- Follow Up
Whether it’s through email or regular mail, the interview follow-up is one more chance to remind the interviewer of all the valuable traits you bring to the job and company. Don’t miss this last chance to market yourself.
It is important to appear confident and cool for the interview. One way to do that is to be prepared to the best of your ability. There is no way to predict what an interview holds, but by following these important rules you will feel less anxious and will be ready to positively present yourself.
A Word about Where You Apply
I can’t finish this list about interviewing techniques without addressing the issue of happiness. There are undoubtedly many of you who read this and are finding it hard to get excited or enthusiastic about working in a grocery store or selling shoes at a department store. Sacking groceries or fitting someone with a pair of Air Jordon’s may not be your “dream job” and it may barely provide enough income to pay the bills. I get it. I’ve been there and completely understand. However, you need to know that becoming a movie star or recording artist is not easy and very seldom accomplished. I don’t tell you this to stomp on your dreams…I tell you this so you don’t set yourself up for failure.
All you need to have now is a plan. Start with your dream and have a crystal clear idea of where you want to be when you finish this life. What is it that you would like to do with your life? How do you want to be remembered? How do you define success?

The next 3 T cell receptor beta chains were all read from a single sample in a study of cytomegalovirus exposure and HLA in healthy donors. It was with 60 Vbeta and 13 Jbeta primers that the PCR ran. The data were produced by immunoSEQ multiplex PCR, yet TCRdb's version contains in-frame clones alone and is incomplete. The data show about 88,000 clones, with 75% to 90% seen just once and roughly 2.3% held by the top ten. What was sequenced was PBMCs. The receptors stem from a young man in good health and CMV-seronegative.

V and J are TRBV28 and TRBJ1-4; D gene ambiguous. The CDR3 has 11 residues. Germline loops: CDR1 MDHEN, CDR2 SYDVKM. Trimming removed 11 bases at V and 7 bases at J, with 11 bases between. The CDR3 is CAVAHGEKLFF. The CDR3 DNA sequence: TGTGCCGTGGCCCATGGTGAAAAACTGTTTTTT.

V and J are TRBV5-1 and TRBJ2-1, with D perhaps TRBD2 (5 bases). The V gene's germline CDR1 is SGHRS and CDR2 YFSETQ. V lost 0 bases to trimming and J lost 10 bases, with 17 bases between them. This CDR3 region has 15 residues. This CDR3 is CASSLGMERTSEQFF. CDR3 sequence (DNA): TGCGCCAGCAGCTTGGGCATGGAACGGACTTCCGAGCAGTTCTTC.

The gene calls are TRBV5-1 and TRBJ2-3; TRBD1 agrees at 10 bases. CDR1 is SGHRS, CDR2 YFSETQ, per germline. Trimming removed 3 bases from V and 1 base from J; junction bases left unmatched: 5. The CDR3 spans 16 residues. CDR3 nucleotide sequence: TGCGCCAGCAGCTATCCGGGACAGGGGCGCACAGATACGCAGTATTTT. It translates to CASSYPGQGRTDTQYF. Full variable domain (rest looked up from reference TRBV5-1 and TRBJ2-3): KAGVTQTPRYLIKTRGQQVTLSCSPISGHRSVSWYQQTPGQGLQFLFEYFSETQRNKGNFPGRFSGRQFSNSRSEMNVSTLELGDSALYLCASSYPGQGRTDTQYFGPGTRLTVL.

Once you have an idea of what you really want, create a plan of how to get there. If your goal is to become a recording artist, try to find an entry-level position in a studio. If you plan is to finish your degree and become a doctor or a nurse, try to find a position working in the health field. If you can’t afford the price of college tuition, find an employer who offers tuition reimbursement programs for employees.
Regardless of your career path, always remember to be true to yourself and those around you. It doesn’t matter where you are from or what happened in your past, you have the ability to control your own future.
“The future is not some place we are going, but one we are creating. The paths are not to be found, but made. And the activity of making them changes both the maker and the destination.”
- Your Resume and Professional References
- Pad and Pen – take notes!
- Directions to the Interview Location – Don’t be late!
- Professional attire – Don’t dress for the job you have, dress for the one you want.
- Company Research – Show the interviewer you have done your homework.
- Great the interviewer with a firm handshake and a smile.
- Questions – Don’t be afraid to ask questions. If you don’t ask questions, it may mean you really are not serious about working with that employer.
- What do you offer this employer and why should they hire you? Be prepared to sell yourself!
- Answer the question asked with enthusiasm.
- Know how this position will help you achieve your goals. Be prepared to be real, honest and open about what you want out of life and discuss how, if given this opportunity, you will be able to accomplish your goals.
- Smile! Be positive and approachable.
- After the interview, follow-up with a hand-written “thank-you” card to express your appreciation for their time.
- In two weeks, if you have not heard from the employer, follow-up with a professional email to request an update on your application. Confirm the employer of your interest to fill the position.